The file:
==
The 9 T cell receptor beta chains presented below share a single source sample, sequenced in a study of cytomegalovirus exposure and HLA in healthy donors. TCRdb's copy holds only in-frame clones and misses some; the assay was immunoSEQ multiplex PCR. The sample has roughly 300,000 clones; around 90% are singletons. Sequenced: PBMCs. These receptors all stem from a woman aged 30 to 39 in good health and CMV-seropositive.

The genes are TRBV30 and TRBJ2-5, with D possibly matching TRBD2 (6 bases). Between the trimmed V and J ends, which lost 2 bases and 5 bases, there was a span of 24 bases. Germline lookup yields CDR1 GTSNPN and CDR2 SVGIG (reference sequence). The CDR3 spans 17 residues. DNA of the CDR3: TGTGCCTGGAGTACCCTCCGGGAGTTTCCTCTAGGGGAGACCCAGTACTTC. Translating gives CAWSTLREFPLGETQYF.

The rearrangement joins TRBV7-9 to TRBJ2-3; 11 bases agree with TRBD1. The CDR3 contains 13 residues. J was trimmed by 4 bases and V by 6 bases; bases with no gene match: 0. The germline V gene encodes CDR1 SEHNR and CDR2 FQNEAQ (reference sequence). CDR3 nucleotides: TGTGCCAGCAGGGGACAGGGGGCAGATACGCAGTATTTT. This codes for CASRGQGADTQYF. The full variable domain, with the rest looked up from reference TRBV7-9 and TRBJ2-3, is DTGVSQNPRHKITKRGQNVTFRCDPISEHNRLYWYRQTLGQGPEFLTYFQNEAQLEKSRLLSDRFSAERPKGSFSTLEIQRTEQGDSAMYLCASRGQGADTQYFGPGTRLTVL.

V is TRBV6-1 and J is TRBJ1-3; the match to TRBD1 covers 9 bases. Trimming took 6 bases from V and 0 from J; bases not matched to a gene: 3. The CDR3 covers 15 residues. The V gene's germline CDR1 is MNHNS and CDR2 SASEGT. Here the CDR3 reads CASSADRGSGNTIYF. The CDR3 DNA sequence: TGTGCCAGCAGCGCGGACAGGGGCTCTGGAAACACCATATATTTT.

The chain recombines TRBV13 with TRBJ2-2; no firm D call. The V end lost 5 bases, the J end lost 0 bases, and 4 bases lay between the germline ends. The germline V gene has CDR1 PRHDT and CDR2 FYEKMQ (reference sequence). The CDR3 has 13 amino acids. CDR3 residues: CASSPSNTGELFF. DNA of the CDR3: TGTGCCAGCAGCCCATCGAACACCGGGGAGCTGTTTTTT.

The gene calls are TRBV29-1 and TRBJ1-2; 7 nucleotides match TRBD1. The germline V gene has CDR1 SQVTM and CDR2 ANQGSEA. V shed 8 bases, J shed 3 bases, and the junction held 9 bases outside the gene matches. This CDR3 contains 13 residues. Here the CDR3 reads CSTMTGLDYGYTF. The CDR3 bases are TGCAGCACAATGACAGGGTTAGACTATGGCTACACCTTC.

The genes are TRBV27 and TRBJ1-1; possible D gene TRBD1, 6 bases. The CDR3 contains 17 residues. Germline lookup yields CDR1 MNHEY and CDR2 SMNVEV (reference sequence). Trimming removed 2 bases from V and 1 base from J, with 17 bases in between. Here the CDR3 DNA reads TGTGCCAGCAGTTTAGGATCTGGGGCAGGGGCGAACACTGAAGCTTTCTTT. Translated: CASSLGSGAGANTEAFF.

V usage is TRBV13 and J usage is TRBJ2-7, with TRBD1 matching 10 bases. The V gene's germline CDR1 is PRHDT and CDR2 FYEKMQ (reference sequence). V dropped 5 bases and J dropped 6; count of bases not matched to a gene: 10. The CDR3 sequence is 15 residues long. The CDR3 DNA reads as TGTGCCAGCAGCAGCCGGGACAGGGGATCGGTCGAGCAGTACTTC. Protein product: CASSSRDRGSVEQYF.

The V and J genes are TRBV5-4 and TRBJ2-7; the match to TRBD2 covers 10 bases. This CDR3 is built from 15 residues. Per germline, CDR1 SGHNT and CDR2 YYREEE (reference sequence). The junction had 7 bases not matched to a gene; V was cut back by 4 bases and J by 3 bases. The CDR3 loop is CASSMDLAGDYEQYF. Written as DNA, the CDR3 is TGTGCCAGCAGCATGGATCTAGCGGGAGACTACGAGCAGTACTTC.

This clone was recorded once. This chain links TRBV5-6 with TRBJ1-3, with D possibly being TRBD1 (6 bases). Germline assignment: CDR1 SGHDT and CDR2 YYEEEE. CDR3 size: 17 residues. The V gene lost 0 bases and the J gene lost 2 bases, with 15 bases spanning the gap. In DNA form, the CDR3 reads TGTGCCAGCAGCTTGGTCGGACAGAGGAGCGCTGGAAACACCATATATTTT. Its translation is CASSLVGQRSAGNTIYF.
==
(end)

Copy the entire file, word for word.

The 9 T cell receptor beta chains presented below share a single source sample, sequenced in a study of cytomegalovirus exposure and HLA in healthy donors. TCRdb's copy holds only in-frame clones and misses some; the assay was immunoSEQ multiplex PCR. The sample has roughly 300,000 clones; around 90% are singletons. Sequenced: PBMCs. These receptors all stem from a woman aged 30 to 39 in good health and CMV-seropositive.

The genes are TRBV30 and TRBJ2-5, with D possibly matching TRBD2 (6 bases). Between the trimmed V and J ends, which lost 2 bases and 5 bases, there was a span of 24 bases. Germline lookup yields CDR1 GTSNPN and CDR2 SVGIG (reference sequence). The CDR3 spans 17 residues. DNA of the CDR3: TGTGCCTGGAGTACCCTCCGGGAGTTTCCTCTAGGGGAGACCCAGTACTTC. Translating gives CAWSTLREFPLGETQYF.

The rearrangement joins TRBV7-9 to TRBJ2-3; 11 bases agree with TRBD1. The CDR3 contains 13 residues. J was trimmed by 4 bases and V by 6 bases; bases with no gene match: 0. The germline V gene encodes CDR1 SEHNR and CDR2 FQNEAQ (reference sequence). CDR3 nucleotides: TGTGCCAGCAGGGGACAGGGGGCAGATACGCAGTATTTT. This codes for CASRGQGADTQYF. The full variable domain, with the rest looked up from reference TRBV7-9 and TRBJ2-3, is DTGVSQNPRHKITKRGQNVTFRCDPISEHNRLYWYRQTLGQGPEFLTYFQNEAQLEKSRLLSDRFSAERPKGSFSTLEIQRTEQGDSAMYLCASRGQGADTQYFGPGTRLTVL.

V is TRBV6-1 and J is TRBJ1-3; the match to TRBD1 covers 9 bases. Trimming took 6 bases from V and 0 from J; bases not matched to a gene: 3. The CDR3 covers 15 residues. The V gene's germline CDR1 is MNHNS and CDR2 SASEGT. Here the CDR3 reads CASSADRGSGNTIYF. The CDR3 DNA sequence: TGTGCCAGCAGCGCGGACAGGGGCTCTGGAAACACCATATATTTT.

The chain recombines TRBV13 with TRBJ2-2; no firm D call. The V end lost 5 bases, the J end lost 0 bases, and 4 bases lay between the germline ends. The germline V gene has CDR1 PRHDT and CDR2 FYEKMQ (reference sequence). The CDR3 has 13 amino acids. CDR3 residues: CASSPSNTGELFF. DNA of the CDR3: TGTGCCAGCAGCCCATCGAACACCGGGGAGCTGTTTTTT.

The gene calls are TRBV29-1 and TRBJ1-2; 7 nucleotides match TRBD1. The germline V gene has CDR1 SQVTM and CDR2 ANQGSEA. V shed 8 bases, J shed 3 bases, and the junction held 9 bases outside the gene matches. This CDR3 contains 13 residues. Here the CDR3 reads CSTMTGLDYGYTF. The CDR3 bases are TGCAGCACAATGACAGGGTTAGACTATGGCTACACCTTC.

The genes are TRBV27 and TRBJ1-1; possible D gene TRBD1, 6 bases. The CDR3 contains 17 residues. Germline lookup yields CDR1 MNHEY and CDR2 SMNVEV (reference sequence). Trimming removed 2 bases from V and 1 base from J, with 17 bases in between. Here the CDR3 DNA reads TGTGCCAGCAGTTTAGGATCTGGGGCAGGGGCGAACACTGAAGCTTTCTTT. Translated: CASSLGSGAGANTEAFF.

V usage is TRBV13 and J usage is TRBJ2-7, with TRBD1 matching 10 bases. The V gene's germline CDR1 is PRHDT and CDR2 FYEKMQ (reference sequence). V dropped 5 bases and J dropped 6; count of bases not matched to a gene: 10. The CDR3 sequence is 15 residues long. The CDR3 DNA reads as TGTGCCAGCAGCAGCCGGGACAGGGGATCGGTCGAGCAGTACTTC. Protein product: CASSSRDRGSVEQYF.

The V and J genes are TRBV5-4 and TRBJ2-7; the match to TRBD2 covers 10 bases. This CDR3 is built from 15 residues. Per germline, CDR1 SGHNT and CDR2 YYREEE (reference sequence). The junction had 7 bases not matched to a gene; V was cut back by 4 bases and J by 3 bases. The CDR3 loop is CASSMDLAGDYEQYF. Written as DNA, the CDR3 is TGTGCCAGCAGCATGGATCTAGCGGGAGACTACGAGCAGTACTTC.

This clone was recorded once. This chain links TRBV5-6 with TRBJ1-3, with D possibly being TRBD1 (6 bases). Germline assignment: CDR1 SGHDT and CDR2 YYEEEE. CDR3 size: 17 residues. The V gene lost 0 bases and the J gene lost 2 bases, with 15 bases spanning the gap. In DNA form, the CDR3 reads TGTGCCAGCAGCTTGGTCGGACAGAGGAGCGCTGGAAACACCATATATTTT. Its translation is CASSLVGQRSAGNTIYF.